Crescent Heights Residents Embrace Bonnet Springs Park

Despite heavy equipment coming through and road detours planned, residents living next to Bonnet Springs Park continue to be encouraged by the progress of the massive, privately funded public park, expected to open in 2022.

Last week, Bonnet Springs leaders held their second community update, drawing about 25 residents. The objective of the meetings is to keep residents informed on progress and development, said Bill Tinsley, Bonnet Springs Park president.

“We want to be good neighbors,” said Tinsley, who said he has fielded very few complaints from surrounding homeowners.

One of the topics discussed is the closure in the next few days of Sloan Avenue for four to six weeks. Traffic flow will be rerouted one block to Chase Street. Eventually, Sloan will serve as the new park access, and residents also will have their own entry into the park.

“The park is a huge asset to residents, and we want to be able to connect the neighborhood to the park,” Tinsley said.

Neighbors said they are also happy to learn of plans for security and lighting.

“Bonnet Springs will be a technically intelligent park,” Tinsley said, noting that license tag readings and security cameras are planned. “We want visitors and residents to be comfortable.”

Several roads have experienced damage from construction trucks and heavy equipment coming through, and Tinsley told residents these would be repaired in a timely manner.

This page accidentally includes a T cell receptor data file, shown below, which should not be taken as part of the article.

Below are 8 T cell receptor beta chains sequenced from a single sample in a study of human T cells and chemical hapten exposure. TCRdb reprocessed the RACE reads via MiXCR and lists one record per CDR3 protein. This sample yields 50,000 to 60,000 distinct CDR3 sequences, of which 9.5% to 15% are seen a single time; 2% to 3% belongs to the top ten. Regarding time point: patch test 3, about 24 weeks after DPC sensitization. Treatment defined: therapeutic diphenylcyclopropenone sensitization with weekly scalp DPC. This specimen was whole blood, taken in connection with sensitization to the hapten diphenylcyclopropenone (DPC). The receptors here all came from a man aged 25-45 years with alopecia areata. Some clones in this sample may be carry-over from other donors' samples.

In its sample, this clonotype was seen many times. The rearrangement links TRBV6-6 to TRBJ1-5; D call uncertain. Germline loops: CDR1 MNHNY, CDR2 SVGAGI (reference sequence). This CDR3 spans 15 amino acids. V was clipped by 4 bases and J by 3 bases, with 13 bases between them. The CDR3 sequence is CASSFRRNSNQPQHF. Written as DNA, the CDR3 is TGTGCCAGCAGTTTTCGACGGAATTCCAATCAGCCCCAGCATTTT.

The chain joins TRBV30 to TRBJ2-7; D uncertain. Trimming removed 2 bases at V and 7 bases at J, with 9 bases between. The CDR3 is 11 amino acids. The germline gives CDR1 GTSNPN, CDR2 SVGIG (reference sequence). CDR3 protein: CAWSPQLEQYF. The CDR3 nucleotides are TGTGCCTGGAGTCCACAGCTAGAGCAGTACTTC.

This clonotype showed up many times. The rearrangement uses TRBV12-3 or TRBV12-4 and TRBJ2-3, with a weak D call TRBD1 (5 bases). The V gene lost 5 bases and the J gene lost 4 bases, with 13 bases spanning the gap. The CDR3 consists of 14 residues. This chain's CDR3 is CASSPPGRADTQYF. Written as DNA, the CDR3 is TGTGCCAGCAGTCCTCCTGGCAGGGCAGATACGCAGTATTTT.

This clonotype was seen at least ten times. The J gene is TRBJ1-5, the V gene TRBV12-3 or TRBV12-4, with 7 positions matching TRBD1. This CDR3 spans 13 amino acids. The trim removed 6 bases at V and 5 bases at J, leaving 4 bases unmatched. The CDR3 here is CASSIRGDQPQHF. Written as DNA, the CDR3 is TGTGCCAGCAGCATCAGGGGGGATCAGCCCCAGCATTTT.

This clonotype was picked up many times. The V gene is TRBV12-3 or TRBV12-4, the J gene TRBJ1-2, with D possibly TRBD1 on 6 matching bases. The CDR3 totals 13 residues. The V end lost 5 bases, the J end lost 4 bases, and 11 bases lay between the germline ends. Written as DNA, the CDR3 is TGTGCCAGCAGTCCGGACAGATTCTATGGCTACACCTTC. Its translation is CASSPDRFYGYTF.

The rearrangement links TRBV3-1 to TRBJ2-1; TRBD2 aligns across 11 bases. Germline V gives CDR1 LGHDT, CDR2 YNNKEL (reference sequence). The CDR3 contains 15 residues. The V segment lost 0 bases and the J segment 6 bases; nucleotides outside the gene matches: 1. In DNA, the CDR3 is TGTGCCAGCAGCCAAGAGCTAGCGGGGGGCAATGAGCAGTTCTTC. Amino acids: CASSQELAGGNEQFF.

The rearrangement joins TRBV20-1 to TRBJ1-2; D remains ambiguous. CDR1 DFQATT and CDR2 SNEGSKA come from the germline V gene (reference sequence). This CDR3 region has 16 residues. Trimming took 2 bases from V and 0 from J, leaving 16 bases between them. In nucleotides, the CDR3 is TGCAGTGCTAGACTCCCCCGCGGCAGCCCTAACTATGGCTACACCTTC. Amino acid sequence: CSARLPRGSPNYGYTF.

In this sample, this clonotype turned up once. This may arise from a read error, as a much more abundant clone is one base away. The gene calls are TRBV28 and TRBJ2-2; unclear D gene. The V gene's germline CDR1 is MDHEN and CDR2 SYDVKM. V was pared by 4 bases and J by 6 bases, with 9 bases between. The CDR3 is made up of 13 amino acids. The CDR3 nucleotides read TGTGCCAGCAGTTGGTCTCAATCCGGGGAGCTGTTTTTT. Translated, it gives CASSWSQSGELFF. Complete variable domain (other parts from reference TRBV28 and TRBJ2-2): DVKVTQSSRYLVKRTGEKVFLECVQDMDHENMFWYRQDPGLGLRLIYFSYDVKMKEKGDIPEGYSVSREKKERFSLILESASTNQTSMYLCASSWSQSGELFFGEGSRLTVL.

“We’re very happy,” said LaFrancine Burton, a longtime Crescent Heights resident and a historian of local Black heritage. “I haven’t heard anything negative. We’re very pleased.”

Residents in the Crescent Heights neighborhood, formerly known as Robinson Quarters, say they are eager for Bonnet Springs Park to open. The area is currently comprised of about 27 residences.

The enthusiastic support is a switch from residents’ concerns four years ago that eminent domain laws would allow the city of Lakeland to take ownership of Crescent Heights’ private properties for public use. Many residents recall the Moorehead community, a historically Black neighborhood, that was dismantled in 1974 to build the civic center now called the RP Funding Center.

Robinson Quarters, north of Lake Beulah, is one of the earliest Black neighborhoods in Lakeland and formed around the railyard that became a booming industry between the 1880s and mid-1900s. The Bonnet Springs team has worked to ensure contamination remediation left behind by the railyard operation has been thorough.

“This is one of the oldest neighborhoods in Lakeland,” Tinsley said. “A lot of the residents are descendants of rail workers. They have a vested interest historically in the park.”

The 168-acre park also received a boost in April 2021 when Florida Gov. Ron DeSantis visited the park to announce a $42.9 million grant to the city of Lakeland to clean Lake Bonnet and improve drainage.

Bonnet Springs Park is working toward construction completion in late 2021 or early 2022, followed by three to four months of building out exhibit spaces in the Explorations V Children’s Museum and the GiveWell Community Foundation Nature Center as well as staffing the History Center. Planting out of the park, Tinsley said, is currently under way.

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